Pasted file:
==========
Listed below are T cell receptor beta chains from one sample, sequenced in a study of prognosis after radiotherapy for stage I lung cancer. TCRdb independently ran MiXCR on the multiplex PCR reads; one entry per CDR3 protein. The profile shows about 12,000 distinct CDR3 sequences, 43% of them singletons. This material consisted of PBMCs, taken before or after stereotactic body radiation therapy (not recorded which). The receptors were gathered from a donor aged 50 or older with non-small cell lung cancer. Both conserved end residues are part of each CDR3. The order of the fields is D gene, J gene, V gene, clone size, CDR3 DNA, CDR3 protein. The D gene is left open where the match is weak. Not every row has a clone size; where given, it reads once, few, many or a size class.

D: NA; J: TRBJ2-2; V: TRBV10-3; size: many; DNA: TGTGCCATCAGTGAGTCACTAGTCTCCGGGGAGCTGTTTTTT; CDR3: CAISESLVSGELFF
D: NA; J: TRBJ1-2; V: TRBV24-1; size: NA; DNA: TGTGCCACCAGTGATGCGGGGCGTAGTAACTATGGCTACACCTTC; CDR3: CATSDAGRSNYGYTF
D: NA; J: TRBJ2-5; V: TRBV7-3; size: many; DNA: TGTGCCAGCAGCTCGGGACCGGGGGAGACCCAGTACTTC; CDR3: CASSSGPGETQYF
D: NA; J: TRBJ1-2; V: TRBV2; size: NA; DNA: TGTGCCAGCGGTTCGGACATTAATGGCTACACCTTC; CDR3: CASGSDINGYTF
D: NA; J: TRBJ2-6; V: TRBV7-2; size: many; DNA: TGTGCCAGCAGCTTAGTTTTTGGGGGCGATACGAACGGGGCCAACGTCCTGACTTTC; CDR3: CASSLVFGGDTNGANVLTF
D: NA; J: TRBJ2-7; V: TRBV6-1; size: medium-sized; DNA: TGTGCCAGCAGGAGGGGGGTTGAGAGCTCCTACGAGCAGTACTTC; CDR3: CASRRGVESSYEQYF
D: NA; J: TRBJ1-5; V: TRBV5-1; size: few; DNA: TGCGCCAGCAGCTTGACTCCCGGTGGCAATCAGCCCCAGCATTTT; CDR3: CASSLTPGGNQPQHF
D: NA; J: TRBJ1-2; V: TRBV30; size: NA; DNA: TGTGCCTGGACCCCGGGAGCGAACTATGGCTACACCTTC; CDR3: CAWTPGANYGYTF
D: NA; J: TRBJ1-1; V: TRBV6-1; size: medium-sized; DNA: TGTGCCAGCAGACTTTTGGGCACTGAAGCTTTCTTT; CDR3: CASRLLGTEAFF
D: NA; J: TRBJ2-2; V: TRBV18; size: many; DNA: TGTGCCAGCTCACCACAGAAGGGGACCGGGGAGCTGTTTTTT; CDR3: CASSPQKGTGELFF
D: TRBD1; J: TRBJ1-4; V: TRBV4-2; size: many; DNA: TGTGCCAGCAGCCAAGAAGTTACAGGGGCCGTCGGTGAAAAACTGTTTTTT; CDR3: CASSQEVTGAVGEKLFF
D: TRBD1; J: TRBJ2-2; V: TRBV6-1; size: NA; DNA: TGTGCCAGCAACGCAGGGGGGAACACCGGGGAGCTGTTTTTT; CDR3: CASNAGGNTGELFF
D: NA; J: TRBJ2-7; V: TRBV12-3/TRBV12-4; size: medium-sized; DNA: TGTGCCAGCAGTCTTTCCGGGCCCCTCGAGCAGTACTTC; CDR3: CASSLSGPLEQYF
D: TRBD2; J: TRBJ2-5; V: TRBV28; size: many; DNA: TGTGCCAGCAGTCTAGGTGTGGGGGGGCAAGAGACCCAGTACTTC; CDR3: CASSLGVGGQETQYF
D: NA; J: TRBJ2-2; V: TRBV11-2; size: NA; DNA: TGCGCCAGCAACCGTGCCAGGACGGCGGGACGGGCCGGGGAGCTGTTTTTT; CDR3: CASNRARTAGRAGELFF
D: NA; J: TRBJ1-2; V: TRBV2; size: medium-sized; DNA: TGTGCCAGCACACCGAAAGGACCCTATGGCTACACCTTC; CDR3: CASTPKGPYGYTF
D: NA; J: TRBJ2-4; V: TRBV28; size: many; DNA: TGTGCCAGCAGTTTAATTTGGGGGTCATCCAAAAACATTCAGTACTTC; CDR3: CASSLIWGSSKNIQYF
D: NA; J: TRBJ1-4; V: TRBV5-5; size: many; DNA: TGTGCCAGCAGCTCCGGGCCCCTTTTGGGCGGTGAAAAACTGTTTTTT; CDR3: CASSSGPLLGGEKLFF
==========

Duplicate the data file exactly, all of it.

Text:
Listed below are T cell receptor beta chains from one sample, sequenced in a study of prognosis after radiotherapy for stage I lung cancer. TCRdb independently ran MiXCR on the multiplex PCR reads; one entry per CDR3 protein. The profile shows about 12,000 distinct CDR3 sequences, 43% of them singletons. This material consisted of PBMCs, taken before or after stereotactic body radiation therapy (not recorded which). The receptors were gathered from a donor aged 50 or older with non-small cell lung cancer. Both conserved end residues are part of each CDR3. The order of the fields is D gene, J gene, V gene, clone size, CDR3 DNA, CDR3 protein. The D gene is left open where the match is weak. Not every row has a clone size; where given, it reads once, few, many or a size class.

D: NA; J: TRBJ2-2; V: TRBV10-3; size: many; DNA: TGTGCCATCAGTGAGTCACTAGTCTCCGGGGAGCTGTTTTTT; CDR3: CAISESLVSGELFF
D: NA; J: TRBJ1-2; V: TRBV24-1; size: NA; DNA: TGTGCCACCAGTGATGCGGGGCGTAGTAACTATGGCTACACCTTC; CDR3: CATSDAGRSNYGYTF
D: NA; J: TRBJ2-5; V: TRBV7-3; size: many; DNA: TGTGCCAGCAGCTCGGGACCGGGGGAGACCCAGTACTTC; CDR3: CASSSGPGETQYF
D: NA; J: TRBJ1-2; V: TRBV2; size: NA; DNA: TGTGCCAGCGGTTCGGACATTAATGGCTACACCTTC; CDR3: CASGSDINGYTF
D: NA; J: TRBJ2-6; V: TRBV7-2; size: many; DNA: TGTGCCAGCAGCTTAGTTTTTGGGGGCGATACGAACGGGGCCAACGTCCTGACTTTC; CDR3: CASSLVFGGDTNGANVLTF
D: NA; J: TRBJ2-7; V: TRBV6-1; size: medium-sized; DNA: TGTGCCAGCAGGAGGGGGGTTGAGAGCTCCTACGAGCAGTACTTC; CDR3: CASRRGVESSYEQYF
D: NA; J: TRBJ1-5; V: TRBV5-1; size: few; DNA: TGCGCCAGCAGCTTGACTCCCGGTGGCAATCAGCCCCAGCATTTT; CDR3: CASSLTPGGNQPQHF
D: NA; J: TRBJ1-2; V: TRBV30; size: NA; DNA: TGTGCCTGGACCCCGGGAGCGAACTATGGCTACACCTTC; CDR3: CAWTPGANYGYTF
D: NA; J: TRBJ1-1; V: TRBV6-1; size: medium-sized; DNA: TGTGCCAGCAGACTTTTGGGCACTGAAGCTTTCTTT; CDR3: CASRLLGTEAFF
D: NA; J: TRBJ2-2; V: TRBV18; size: many; DNA: TGTGCCAGCTCACCACAGAAGGGGACCGGGGAGCTGTTTTTT; CDR3: CASSPQKGTGELFF
D: TRBD1; J: TRBJ1-4; V: TRBV4-2; size: many; DNA: TGTGCCAGCAGCCAAGAAGTTACAGGGGCCGTCGGTGAAAAACTGTTTTTT; CDR3: CASSQEVTGAVGEKLFF
D: TRBD1; J: TRBJ2-2; V: TRBV6-1; size: NA; DNA: TGTGCCAGCAACGCAGGGGGGAACACCGGGGAGCTGTTTTTT; CDR3: CASNAGGNTGELFF
D: NA; J: TRBJ2-7; V: TRBV12-3/TRBV12-4; size: medium-sized; DNA: TGTGCCAGCAGTCTTTCCGGGCCCCTCGAGCAGTACTTC; CDR3: CASSLSGPLEQYF
D: TRBD2; J: TRBJ2-5; V: TRBV28; size: many; DNA: TGTGCCAGCAGTCTAGGTGTGGGGGGGCAAGAGACCCAGTACTTC; CDR3: CASSLGVGGQETQYF
D: NA; J: TRBJ2-2; V: TRBV11-2; size: NA; DNA: TGCGCCAGCAACCGTGCCAGGACGGCGGGACGGGCCGGGGAGCTGTTTTTT; CDR3: CASNRARTAGRAGELFF
D: NA; J: TRBJ1-2; V: TRBV2; size: medium-sized; DNA: TGTGCCAGCACACCGAAAGGACCCTATGGCTACACCTTC; CDR3: CASTPKGPYGYTF
D: NA; J: TRBJ2-4; V: TRBV28; size: many; DNA: TGTGCCAGCAGTTTAATTTGGGGGTCATCCAAAAACATTCAGTACTTC; CDR3: CASSLIWGSSKNIQYF
D: NA; J: TRBJ1-4; V: TRBV5-5; size: many; DNA: TGTGCCAGCAGCTCCGGGCCCCTTTTGGGCGGTGAAAAACTGTTTTTT; CDR3: CASSSGPLLGGEKLFF